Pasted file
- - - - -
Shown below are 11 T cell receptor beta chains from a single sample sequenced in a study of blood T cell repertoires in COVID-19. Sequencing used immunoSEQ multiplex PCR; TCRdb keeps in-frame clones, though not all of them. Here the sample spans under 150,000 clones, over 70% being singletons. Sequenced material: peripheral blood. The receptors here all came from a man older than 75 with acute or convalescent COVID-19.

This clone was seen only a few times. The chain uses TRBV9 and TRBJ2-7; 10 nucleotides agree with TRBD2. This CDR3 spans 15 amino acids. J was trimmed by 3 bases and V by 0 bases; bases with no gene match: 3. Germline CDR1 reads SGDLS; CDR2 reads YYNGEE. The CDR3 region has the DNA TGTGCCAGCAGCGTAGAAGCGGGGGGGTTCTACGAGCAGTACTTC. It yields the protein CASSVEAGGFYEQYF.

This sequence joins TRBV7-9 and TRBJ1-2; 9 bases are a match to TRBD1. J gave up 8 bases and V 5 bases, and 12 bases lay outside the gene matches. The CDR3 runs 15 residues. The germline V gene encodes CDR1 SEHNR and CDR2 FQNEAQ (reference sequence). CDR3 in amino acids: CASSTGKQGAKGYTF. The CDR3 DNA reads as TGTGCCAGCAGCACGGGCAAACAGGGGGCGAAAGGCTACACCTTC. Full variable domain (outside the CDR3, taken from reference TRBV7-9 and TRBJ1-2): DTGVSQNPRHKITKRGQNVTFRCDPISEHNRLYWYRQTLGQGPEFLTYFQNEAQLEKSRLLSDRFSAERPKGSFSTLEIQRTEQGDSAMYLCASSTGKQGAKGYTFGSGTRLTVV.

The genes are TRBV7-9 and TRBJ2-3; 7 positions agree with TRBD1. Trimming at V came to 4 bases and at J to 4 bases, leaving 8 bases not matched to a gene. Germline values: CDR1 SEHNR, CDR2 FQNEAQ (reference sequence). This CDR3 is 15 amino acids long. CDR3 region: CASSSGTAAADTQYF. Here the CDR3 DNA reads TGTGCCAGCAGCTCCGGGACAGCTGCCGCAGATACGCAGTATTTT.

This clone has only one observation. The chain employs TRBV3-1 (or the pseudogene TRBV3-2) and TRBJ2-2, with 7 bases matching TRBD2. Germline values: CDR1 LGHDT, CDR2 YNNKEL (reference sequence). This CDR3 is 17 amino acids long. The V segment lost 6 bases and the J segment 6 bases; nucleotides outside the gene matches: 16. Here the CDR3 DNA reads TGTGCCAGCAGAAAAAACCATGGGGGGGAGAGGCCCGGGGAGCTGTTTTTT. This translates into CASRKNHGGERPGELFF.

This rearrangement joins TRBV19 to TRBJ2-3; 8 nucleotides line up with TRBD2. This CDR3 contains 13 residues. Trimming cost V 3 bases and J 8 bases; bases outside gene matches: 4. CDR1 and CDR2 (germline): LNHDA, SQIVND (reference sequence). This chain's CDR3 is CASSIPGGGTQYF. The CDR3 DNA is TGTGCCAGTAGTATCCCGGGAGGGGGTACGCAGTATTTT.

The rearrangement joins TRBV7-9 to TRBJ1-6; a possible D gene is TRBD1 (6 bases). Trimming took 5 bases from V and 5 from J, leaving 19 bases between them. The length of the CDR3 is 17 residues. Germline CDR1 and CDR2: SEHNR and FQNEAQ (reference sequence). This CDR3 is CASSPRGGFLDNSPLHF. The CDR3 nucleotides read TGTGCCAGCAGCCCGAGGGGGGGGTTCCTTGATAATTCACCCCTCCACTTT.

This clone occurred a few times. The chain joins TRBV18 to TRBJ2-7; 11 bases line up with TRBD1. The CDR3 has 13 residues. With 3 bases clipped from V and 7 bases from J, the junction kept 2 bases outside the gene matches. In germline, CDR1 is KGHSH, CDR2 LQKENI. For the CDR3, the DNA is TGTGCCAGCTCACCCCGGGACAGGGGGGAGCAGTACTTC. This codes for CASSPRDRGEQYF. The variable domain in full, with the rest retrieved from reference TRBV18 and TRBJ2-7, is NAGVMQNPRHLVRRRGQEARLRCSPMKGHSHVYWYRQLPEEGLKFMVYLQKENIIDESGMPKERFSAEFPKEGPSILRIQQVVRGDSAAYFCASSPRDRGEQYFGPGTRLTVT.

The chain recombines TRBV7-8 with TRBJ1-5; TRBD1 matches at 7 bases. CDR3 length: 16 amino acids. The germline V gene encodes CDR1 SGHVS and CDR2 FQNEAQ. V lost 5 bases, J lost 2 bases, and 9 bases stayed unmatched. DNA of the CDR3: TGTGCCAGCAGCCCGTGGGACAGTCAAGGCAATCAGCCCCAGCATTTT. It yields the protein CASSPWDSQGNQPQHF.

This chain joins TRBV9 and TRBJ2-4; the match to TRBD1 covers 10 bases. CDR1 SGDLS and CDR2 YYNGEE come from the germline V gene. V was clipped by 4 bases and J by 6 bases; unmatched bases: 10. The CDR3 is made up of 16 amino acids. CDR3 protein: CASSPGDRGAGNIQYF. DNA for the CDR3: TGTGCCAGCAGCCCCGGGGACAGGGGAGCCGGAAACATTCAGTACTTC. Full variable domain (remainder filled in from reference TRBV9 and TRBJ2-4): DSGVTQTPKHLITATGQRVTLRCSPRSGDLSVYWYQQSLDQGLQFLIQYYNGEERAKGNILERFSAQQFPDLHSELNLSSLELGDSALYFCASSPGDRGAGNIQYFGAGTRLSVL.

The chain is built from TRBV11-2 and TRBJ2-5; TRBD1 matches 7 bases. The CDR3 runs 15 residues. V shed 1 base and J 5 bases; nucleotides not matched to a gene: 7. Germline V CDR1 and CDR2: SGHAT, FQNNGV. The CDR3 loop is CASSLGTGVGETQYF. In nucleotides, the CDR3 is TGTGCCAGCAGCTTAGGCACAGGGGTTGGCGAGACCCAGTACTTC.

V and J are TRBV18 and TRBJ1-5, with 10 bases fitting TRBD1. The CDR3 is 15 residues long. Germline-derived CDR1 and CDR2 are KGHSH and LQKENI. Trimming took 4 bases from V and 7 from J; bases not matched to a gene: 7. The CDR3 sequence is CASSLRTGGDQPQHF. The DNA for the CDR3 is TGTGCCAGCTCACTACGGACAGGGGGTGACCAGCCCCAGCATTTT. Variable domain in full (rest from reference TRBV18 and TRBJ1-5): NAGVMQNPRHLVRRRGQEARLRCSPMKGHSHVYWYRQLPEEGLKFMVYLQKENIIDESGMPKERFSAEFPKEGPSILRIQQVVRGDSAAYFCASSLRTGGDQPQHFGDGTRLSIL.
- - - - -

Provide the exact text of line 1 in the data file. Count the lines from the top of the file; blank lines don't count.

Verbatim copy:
Shown below are 11 T cell receptor beta chains from a single sample sequenced in a study of blood T cell repertoires in COVID-19. Sequencing used immunoSEQ multiplex PCR; TCRdb keeps in-frame clones, though not all of them. Here the sample spans under 150,000 clones, over 70% being singletons. Sequenced material: peripheral blood. The receptors here all came from a man older than 75 with acute or convalescent COVID-19.